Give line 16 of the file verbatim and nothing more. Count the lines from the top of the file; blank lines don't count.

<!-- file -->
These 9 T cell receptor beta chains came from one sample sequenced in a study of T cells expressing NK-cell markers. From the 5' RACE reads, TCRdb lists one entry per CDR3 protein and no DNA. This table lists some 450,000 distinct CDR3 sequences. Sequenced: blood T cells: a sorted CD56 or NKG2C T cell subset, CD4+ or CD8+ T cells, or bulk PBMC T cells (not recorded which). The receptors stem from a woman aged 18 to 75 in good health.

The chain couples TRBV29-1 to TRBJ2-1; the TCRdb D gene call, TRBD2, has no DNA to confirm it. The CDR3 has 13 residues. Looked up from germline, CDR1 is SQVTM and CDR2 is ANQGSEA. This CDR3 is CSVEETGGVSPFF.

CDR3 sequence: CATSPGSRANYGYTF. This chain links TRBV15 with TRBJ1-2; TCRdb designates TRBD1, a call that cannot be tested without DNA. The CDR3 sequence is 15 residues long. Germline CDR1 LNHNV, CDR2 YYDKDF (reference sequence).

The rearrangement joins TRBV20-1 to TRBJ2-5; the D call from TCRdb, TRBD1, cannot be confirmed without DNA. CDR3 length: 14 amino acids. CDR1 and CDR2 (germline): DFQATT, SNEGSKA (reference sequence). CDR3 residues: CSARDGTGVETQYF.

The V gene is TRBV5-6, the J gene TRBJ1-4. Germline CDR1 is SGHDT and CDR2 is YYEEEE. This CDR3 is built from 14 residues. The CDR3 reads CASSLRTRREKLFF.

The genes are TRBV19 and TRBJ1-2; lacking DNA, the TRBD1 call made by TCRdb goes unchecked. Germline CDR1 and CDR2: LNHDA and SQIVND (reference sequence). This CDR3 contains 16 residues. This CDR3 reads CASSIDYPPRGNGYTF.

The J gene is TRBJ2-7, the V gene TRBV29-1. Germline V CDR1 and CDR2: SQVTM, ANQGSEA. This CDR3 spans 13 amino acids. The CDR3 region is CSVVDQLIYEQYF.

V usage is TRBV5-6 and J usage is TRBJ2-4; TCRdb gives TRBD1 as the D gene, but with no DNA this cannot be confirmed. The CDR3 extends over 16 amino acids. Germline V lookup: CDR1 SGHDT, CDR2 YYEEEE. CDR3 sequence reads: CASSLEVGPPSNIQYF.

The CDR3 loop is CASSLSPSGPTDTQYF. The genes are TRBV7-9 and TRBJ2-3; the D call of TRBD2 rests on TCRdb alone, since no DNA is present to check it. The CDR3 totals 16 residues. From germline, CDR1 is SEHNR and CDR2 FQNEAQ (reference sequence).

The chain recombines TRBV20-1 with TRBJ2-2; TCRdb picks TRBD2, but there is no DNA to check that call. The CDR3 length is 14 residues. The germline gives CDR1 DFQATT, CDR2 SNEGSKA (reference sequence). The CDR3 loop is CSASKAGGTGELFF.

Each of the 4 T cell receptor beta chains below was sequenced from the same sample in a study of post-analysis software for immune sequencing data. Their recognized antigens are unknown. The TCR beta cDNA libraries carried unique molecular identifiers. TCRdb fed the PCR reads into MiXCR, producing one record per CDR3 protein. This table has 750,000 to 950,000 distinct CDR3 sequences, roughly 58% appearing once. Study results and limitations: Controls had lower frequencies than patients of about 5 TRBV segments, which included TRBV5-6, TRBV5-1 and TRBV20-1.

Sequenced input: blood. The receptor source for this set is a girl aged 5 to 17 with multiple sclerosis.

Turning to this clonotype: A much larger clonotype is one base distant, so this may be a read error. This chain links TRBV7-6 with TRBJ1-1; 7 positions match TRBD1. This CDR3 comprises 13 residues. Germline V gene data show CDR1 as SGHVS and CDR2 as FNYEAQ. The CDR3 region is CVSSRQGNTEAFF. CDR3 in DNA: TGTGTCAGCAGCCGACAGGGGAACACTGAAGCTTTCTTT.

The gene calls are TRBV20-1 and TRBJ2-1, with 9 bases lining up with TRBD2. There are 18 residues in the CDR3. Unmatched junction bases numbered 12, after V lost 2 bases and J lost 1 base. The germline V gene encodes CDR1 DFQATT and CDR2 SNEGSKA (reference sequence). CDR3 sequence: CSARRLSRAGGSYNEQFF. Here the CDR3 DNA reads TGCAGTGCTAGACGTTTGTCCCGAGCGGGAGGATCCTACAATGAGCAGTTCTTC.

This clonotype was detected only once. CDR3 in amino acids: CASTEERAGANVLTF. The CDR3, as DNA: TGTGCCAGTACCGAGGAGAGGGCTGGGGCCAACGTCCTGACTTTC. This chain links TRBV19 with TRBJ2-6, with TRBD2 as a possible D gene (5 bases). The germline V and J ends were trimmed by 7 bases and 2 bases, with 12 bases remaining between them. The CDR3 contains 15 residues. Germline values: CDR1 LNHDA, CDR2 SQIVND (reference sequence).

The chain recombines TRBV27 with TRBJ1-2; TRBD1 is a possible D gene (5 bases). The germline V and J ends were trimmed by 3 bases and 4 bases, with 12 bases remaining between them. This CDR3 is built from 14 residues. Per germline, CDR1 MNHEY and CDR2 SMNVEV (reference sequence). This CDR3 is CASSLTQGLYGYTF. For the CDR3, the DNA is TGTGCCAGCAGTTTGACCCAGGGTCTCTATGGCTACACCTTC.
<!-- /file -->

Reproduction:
The chain recombines TRBV27 with TRBJ1-2; TRBD1 is a possible D gene (5 bases). The germline V and J ends were trimmed by 3 bases and 4 bases, with 12 bases remaining between them. This CDR3 is built from 14 residues. Per germline, CDR1 MNHEY and CDR2 SMNVEV (reference sequence). This CDR3 is CASSLTQGLYGYTF. For the CDR3, the DNA is TGTGCCAGCAGTTTGACCCAGGGTCTCTATGGCTACACCTTC.